Pathway Guidelines for Pollinator-Friendly Gardening
The Pollinator Pathway encourages native plantings in our landscapes to promote biodiversity and ecosystem health.
Pollinator-friendly yards should strive for 70% native plants. This includes trees already present such as oaks, maples, cherries, native shrubs, perennial plants, grasses, ferns and ground covers. Whenever possible, straight-species/wild-type natives should be planted since they grow naturally in your eco-region (A.K.A. ecotypes).
Caution should be taken for planting native cultivars as they may not offer the same benefits to pollinators, birds and other wildlife as the straight species provide. For example, when nurseries propagate plants by cuttings, they have the same genetic makeup as the parent plant, creating a lack of genetic diversity critical to ecological systems.
It is important to note that more research is needed to answer questions regarding benefits of native cultivars vs. straight-species native plants. Cultivars need to be judged on an individual basis for their value to pollinators. Studies done by Annie White, University of VT, suggest that some native cultivars attract pollinators as well as the straight-species. However, no research has been done to determine nutritional value of pollen that native cultivars produce. We do know that pollen is most crucial for developing bees, especially specialist bees that require pollen from a specific plant or plant species.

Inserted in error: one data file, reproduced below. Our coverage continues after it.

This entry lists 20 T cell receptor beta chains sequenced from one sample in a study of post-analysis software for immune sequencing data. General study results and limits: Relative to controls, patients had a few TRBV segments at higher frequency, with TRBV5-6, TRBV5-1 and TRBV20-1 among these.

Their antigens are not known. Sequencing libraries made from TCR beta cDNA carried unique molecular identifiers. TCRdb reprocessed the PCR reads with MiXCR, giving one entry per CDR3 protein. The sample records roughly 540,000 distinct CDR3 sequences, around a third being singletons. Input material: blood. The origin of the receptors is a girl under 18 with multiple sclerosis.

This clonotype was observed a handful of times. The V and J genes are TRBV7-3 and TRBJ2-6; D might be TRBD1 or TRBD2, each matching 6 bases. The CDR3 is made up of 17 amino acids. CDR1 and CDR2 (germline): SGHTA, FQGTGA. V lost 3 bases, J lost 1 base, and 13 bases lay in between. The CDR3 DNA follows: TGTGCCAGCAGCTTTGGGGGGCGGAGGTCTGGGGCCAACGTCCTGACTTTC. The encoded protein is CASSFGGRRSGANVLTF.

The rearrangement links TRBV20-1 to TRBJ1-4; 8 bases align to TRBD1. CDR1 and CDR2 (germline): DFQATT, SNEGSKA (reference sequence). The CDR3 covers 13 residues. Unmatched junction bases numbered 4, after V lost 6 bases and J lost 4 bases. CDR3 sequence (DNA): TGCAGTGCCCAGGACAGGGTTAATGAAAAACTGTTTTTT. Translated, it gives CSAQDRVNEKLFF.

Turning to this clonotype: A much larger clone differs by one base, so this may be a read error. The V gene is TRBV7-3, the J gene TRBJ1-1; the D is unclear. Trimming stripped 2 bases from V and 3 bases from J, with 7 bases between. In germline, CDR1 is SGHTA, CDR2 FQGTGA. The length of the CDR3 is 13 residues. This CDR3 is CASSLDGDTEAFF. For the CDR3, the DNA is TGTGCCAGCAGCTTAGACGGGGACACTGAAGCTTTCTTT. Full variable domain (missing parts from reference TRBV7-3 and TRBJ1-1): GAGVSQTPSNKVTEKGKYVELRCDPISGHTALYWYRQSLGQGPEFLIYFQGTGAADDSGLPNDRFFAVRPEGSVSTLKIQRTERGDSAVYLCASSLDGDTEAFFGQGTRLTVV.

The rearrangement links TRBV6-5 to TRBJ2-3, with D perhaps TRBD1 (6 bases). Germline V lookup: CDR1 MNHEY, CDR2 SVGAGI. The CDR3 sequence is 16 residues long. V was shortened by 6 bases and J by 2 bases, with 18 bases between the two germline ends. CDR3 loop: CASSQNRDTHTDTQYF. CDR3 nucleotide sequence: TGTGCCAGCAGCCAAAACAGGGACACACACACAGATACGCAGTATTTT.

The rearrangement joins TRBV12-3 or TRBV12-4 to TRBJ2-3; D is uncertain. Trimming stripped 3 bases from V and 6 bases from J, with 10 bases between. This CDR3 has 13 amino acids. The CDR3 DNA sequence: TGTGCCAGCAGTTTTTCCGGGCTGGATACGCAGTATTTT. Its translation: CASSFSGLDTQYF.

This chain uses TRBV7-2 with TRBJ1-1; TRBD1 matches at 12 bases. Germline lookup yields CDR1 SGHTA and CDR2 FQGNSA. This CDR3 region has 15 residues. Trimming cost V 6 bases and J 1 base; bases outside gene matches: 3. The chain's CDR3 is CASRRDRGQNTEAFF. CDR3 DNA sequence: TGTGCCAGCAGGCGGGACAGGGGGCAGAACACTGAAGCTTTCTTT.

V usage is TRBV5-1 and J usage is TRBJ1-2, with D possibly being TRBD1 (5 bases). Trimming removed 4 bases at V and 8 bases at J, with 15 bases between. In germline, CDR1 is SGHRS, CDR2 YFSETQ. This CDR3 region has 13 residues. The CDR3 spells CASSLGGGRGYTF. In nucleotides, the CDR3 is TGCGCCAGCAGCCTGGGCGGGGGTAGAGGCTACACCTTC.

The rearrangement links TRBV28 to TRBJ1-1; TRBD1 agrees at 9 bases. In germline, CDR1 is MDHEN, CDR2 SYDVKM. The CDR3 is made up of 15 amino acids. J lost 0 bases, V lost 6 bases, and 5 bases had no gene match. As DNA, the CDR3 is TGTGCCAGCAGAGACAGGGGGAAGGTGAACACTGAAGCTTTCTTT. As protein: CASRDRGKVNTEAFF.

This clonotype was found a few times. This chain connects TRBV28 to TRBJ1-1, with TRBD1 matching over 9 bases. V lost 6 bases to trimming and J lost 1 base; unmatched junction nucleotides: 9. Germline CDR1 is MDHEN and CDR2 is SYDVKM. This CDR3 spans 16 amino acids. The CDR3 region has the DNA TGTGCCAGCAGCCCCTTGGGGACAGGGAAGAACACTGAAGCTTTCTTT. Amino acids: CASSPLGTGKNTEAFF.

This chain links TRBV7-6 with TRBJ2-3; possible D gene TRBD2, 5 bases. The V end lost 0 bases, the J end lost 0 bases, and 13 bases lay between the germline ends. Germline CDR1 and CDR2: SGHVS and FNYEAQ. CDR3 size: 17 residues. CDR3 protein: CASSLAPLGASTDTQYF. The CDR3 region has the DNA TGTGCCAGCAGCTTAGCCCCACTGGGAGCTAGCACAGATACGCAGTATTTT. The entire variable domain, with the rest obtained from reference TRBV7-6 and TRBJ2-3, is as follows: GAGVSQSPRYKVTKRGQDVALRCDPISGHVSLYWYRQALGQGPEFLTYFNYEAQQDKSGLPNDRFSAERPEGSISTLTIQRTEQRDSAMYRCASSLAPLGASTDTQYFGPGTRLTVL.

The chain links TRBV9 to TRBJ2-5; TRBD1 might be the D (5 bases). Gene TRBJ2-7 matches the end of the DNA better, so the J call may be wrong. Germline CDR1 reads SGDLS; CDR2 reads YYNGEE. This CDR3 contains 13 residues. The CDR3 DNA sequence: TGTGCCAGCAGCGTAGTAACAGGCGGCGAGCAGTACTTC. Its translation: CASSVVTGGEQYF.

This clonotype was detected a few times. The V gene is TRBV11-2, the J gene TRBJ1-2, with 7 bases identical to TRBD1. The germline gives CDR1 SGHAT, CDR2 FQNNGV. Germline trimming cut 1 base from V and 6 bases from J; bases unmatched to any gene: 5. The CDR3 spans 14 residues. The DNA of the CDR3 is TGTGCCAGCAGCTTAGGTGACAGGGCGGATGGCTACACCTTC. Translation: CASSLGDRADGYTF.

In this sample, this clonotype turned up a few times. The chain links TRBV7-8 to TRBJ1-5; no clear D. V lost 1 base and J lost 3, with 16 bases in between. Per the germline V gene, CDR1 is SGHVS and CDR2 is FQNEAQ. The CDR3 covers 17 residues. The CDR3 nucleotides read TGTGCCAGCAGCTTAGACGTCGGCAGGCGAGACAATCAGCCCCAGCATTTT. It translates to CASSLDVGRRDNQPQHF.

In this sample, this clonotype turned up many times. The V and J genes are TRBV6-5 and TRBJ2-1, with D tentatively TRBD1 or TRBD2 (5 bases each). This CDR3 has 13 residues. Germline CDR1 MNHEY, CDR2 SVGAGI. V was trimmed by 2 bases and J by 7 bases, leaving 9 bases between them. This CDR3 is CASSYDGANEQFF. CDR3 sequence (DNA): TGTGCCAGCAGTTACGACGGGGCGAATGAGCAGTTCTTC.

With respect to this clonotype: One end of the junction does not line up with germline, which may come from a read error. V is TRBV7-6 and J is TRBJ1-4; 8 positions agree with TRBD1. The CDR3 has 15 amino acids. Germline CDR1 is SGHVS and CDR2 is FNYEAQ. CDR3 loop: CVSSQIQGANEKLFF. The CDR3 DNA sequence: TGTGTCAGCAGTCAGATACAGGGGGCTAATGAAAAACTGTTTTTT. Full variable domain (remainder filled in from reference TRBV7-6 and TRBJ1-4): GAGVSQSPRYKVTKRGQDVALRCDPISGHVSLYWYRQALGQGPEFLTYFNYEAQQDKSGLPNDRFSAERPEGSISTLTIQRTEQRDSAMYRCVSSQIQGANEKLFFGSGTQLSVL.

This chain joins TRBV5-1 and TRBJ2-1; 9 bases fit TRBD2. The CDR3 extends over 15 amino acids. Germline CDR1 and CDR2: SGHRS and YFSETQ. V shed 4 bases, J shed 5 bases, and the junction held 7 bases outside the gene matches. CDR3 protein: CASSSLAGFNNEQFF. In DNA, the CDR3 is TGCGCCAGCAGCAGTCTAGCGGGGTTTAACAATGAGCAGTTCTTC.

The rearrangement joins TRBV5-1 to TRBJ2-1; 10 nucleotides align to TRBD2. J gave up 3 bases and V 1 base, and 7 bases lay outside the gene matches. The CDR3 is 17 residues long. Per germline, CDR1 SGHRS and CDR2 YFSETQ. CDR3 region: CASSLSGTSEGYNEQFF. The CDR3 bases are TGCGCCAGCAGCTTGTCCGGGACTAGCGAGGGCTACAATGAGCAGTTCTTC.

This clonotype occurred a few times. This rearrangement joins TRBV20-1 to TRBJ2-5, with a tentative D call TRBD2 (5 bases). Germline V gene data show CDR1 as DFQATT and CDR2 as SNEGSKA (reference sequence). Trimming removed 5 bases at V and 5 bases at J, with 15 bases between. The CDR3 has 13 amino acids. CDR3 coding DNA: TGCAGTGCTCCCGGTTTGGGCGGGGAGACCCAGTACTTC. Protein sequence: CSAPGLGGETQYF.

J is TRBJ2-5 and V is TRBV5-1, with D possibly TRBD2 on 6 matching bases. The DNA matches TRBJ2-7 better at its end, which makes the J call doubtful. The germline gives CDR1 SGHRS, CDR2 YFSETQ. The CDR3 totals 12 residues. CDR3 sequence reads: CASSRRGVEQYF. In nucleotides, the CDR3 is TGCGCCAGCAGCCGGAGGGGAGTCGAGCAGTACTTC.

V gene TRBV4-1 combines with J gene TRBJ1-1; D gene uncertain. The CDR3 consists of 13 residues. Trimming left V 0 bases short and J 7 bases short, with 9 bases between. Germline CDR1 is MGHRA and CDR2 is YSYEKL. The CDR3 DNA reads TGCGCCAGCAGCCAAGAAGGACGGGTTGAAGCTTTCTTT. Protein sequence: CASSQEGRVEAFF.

Based on current research, native cultivars that should be avoided because they have no wildlife value are:
• Plants with dark colored leaves that contain anthocyanins.
• Flower color that is different than wild-type.
• Double flowers pollinators cannot access.
• Flowers that are sterile.
• Shrubs and trees with changed size and shape because they are unattractive to nesting birds.
Studies on Native Cultivars
Mt. Cuba Center: Do Leaf Eating Insects Eat Native Cultivars?
Penn State Extension: Bees, Bugs and Bloom
These are introduced and ornamental plants, trees and shrubs are generally grown for aesthetic reasons for gardens and landscapes. They have little or no value to pollinators and other wildlife. While many non-native plants are benign for aggressive spread, many of these trees and shrubs dominate our landscapes. As development increasingly encroaches on our wild places, our native flora is replaced by exotic plants and lawns. Doug Tallamy, Professor, Univ. of DE, states “We are replacing native plants with introduced species at an alarming rate, especially in the suburban garden on which our wildlife increasingly depends.”
Care should be taken, not to purchase plants that have invasive potential such as Japanese Barberry, Euonymus Burning Bush, Norway Maple or Bradford Pear. Any plant listed on your state’s Invasive Plant List should be avoided, even if not banned from sale.
These plants complete their life cycle in one season and are not a threat to biodiversity. Many of these plants can attract pollinators and beneficial insects to supplement your garden. Many herbs are attractive to pollinators. For example, parsley, dill and fennel are host plants for the Black Swallowtail butterfly caterpillar. They are closely related to our native Zizia aurea, Golden Alexander. However, caution should be taken to ensure that plants have not been treated by a nursery with neonicotinoids that are deadly to pollinators.